Malaysia CPO production expected to top 20 million tonnes in 2020

Malaysia CPO production expected to top 20 million tonnes in 2020
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KUALA LUMPUR (July 15): Crude palm oil (CPO) production in Malaysia is expected to top 20 million tonnes this year.

In a note, UOB Kay Hian Research’s Leow Huey Chuen and Jacquelyn Yow, who had a conference call with Godrej International’s veteran industry analyst Dorab Mistry, said Malaysia’s CPO production is expected to go above 20 million tonnes, while Indonesia should add one to two million tonnes to its 2019 production levels, as yield stress from 2019’s dryness is over.

“The high cycle of Malaysian production had started in March 2020 and is expected to continue all the way till November 2020, while Indonesia’s production is expected to surge strongly in 2H20 (starting from August 2020 to September 2020),” Mistry said.

Mistry added there will be a high palm oil inventory in November. He is expecting Malaysia’s palm oil inventory to be between 2.8 million to 3 million tonnes, with Indonesia’s to be between 8 million to 8.5 million tonnes in November — mainly on account of high production while demand remains weak.

As far as prices are concerned, while not giving a precise forecast, Mistry expects commodity prices to recover in the second quarter of 2021 (2Q21), with higher demand recovery from the hotel, restaurant and catering (HORECA) segment.

Demand is expected to be weak in 2020 as Covid-19 has negatively impacted the HORECA segment. Mistry added the current high vegetable oil import to India is mainly due to replenishment of the current low pipeline.

Mistry said once the pipeline has been replenished, monthly palm oil imports are estimated at 600,000 tonnes — with the country’s vegetable oil demand to be flat year-on-year in 2020 and to normalise in 2Q21.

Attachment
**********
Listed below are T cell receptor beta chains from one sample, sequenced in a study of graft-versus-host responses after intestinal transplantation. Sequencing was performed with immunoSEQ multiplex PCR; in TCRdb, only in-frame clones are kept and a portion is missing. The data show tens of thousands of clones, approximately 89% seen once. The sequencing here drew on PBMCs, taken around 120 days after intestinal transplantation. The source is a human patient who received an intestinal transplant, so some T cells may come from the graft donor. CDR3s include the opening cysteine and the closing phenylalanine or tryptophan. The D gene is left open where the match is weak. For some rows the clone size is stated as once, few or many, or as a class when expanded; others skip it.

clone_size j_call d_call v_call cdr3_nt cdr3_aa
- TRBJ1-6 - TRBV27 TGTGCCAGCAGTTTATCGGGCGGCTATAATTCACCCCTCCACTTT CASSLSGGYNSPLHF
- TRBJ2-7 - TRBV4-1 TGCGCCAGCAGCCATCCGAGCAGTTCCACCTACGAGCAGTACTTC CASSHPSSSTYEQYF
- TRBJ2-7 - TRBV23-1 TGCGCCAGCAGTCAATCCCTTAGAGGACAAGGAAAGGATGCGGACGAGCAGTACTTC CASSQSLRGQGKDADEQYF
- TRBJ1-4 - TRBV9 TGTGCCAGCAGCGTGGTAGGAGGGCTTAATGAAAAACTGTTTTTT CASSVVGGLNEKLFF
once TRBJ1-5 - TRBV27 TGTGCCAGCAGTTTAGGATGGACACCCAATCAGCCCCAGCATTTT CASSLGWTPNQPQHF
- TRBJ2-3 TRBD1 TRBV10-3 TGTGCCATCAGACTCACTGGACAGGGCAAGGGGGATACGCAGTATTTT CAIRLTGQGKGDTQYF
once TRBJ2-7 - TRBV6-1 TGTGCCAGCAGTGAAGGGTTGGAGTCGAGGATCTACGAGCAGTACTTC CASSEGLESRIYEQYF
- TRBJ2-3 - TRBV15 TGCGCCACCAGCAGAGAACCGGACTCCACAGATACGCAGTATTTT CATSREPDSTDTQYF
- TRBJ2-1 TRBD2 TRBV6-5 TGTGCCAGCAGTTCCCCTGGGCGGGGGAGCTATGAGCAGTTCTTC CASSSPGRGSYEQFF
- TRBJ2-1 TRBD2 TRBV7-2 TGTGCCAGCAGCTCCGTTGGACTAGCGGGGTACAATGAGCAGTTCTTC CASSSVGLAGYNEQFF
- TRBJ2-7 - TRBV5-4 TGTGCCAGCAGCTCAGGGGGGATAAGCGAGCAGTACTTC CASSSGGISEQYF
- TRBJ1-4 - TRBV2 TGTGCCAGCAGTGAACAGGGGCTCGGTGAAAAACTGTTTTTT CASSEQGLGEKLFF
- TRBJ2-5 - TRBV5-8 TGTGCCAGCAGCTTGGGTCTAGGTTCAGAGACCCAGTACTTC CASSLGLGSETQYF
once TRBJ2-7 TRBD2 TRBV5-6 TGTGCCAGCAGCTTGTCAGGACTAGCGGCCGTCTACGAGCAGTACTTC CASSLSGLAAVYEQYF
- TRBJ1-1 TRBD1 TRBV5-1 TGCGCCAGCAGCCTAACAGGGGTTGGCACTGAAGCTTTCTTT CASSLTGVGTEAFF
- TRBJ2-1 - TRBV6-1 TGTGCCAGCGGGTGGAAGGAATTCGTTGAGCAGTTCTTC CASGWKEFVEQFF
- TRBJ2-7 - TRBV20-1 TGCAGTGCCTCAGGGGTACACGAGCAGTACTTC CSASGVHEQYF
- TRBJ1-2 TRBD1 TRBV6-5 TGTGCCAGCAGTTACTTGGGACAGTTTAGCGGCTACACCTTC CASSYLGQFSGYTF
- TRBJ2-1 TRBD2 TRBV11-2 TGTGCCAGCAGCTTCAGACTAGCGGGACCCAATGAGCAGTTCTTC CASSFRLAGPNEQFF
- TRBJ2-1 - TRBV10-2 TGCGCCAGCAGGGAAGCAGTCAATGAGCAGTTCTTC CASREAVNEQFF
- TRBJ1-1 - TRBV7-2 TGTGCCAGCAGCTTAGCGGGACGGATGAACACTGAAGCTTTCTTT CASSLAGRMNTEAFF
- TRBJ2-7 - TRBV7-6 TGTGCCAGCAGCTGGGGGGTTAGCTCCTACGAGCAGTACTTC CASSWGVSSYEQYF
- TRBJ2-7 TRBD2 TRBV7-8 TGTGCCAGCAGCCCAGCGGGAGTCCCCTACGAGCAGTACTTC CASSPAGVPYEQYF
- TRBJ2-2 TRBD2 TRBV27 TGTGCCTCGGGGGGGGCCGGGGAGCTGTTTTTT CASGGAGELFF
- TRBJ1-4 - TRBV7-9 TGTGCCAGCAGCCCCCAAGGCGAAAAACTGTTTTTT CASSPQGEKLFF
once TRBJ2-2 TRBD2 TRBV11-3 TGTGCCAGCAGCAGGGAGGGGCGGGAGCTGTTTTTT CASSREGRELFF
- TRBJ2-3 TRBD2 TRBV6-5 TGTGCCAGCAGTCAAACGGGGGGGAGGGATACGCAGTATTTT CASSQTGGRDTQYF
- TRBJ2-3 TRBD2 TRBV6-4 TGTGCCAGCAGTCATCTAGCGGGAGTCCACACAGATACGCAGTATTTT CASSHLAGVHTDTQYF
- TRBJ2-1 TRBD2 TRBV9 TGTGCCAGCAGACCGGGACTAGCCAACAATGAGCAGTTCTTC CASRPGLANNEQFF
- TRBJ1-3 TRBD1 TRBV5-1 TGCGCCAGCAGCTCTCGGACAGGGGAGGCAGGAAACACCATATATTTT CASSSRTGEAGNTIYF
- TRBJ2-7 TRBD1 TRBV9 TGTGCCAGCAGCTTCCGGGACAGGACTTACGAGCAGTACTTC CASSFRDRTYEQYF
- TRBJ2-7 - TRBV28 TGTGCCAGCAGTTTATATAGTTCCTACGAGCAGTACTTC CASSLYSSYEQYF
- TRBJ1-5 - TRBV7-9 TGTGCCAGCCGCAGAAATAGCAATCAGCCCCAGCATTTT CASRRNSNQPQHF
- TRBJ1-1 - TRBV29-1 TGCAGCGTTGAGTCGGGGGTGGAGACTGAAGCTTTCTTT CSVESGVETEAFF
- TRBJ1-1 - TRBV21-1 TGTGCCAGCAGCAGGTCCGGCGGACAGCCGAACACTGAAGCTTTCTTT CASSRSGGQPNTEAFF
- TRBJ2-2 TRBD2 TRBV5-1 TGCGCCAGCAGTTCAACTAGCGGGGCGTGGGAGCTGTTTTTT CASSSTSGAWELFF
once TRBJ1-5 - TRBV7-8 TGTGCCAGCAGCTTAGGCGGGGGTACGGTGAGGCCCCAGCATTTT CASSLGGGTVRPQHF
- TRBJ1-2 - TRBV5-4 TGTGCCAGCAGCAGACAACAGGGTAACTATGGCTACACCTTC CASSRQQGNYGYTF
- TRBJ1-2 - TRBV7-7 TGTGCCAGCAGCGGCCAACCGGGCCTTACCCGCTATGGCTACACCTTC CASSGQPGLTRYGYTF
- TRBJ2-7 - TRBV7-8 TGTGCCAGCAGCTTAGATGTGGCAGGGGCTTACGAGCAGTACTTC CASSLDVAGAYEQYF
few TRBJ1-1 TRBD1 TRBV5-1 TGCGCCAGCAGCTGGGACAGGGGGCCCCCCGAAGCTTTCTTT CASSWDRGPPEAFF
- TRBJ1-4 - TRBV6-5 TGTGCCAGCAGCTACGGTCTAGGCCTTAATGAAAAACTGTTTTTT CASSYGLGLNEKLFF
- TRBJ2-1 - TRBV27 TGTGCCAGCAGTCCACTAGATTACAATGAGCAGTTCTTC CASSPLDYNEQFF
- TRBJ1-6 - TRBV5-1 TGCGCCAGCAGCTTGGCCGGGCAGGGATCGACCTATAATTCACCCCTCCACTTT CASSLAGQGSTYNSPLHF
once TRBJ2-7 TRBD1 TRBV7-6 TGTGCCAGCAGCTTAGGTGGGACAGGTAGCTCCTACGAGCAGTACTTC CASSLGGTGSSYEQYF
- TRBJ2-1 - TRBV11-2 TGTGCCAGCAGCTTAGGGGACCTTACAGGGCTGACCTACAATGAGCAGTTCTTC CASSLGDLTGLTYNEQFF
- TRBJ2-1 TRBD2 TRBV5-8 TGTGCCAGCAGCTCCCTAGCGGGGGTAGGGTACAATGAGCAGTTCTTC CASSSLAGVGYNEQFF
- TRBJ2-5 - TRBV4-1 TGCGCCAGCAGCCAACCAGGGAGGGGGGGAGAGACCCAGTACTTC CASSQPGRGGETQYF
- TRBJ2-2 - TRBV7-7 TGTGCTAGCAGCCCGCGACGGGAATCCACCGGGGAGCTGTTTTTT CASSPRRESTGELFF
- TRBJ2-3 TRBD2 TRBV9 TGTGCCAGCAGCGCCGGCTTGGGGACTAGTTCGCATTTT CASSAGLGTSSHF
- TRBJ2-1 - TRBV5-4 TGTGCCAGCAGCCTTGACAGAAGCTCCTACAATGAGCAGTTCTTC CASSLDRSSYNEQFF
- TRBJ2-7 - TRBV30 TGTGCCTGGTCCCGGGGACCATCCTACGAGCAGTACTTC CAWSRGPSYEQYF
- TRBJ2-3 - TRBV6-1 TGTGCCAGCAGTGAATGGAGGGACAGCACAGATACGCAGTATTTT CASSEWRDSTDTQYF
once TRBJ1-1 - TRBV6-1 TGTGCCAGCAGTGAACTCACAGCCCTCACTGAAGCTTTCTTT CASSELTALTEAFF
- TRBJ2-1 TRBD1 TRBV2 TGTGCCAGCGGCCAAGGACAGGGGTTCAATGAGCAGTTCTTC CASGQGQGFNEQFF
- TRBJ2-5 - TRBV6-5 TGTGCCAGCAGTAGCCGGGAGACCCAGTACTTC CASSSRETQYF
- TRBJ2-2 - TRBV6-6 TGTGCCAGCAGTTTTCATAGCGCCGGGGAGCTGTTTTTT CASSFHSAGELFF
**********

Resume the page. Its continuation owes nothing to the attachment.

India’s total import of vegetable oils should come in at between 13 million to 13.5 million tonnes in 2020 (from the 15.5 million tonnes in 2019), and rise back to 15 million to 15.5 million tonnes in 2021.

Furthermore, Mistry expects an increase in domestic vegetable oil demand in India in 2021 to come from domestic production.

Once the pipeline has been replenished, 600,000 tonnes of palm oil a month are expected to be exported to India, as well as 300,000 tonnes of soybean oil and 200,000 tonnes of sunflower oil. Furthermore, Indian imports might be slightly higher in September due to the festive season there.

India’s palm oil consumption is only at 80% of pre-Covid-19 levels and is expected to increase to 90% in 4Q20. Palm oil consumption in the country is expected to normalise only in 1Q21 or 2Q21.

Additionally, Mistry also expects the Indian government to increase import duties on palm oil by 5% to 10% within the next few months — a measure designed to provide additional revenue to the Indian government and also support local vegetable oil produces.

Meanwhile, palm oil demand is still viable in Europe due to tight rapeseed oil supplies and palm oil gaining market share given its status as the cheapest vegetable oil. This is particularly the case in biodiesel, which makes up 50% of total European demand for palm oil.

All in all, Leow and Yow agree that palm oil inventory will rise by 4Q20, but believe that it will not be as high as forecasted by Mistry.

“The key variance between our expectation and Mistry is in production forecast. We are expecting lower production from Malaysia and a marginal increase in Indonesian production for 2020. With the stronger-than-expected 2Q20 production from Malaysia, total production for 2020 could be closer to 19.0 million-19.3 million tonnes vs our forecast of 18.7 million tonnes now,” they said.

The duo have maintained their “market weight” call on the sector as they reckon CPO price recovery would have factored in the recovery of crude oil prices, CPO demand recovery and Indonesia’s B30 biodiesel programme.

Plantation stocks under their coverage are trading at mean or one standard deviation above their five-year mean price to earnings ratio, reflecting the narrow trading band for CPO prices at RM2,100 to RM2,500 a tonne.

Any re-rating has to come from stronger CPO prices, and catalysts for such a move are the substantial improvement in demand or production failing to recover by 2H20.

The research house maintained its CPO price assumptions of RM2,200 and RM2,350 a tonne for 2020 and 2021 respectively.

At 11:06am, palm oil futures contracts for delivery in August were up RM44 to RM2,557 a tonne.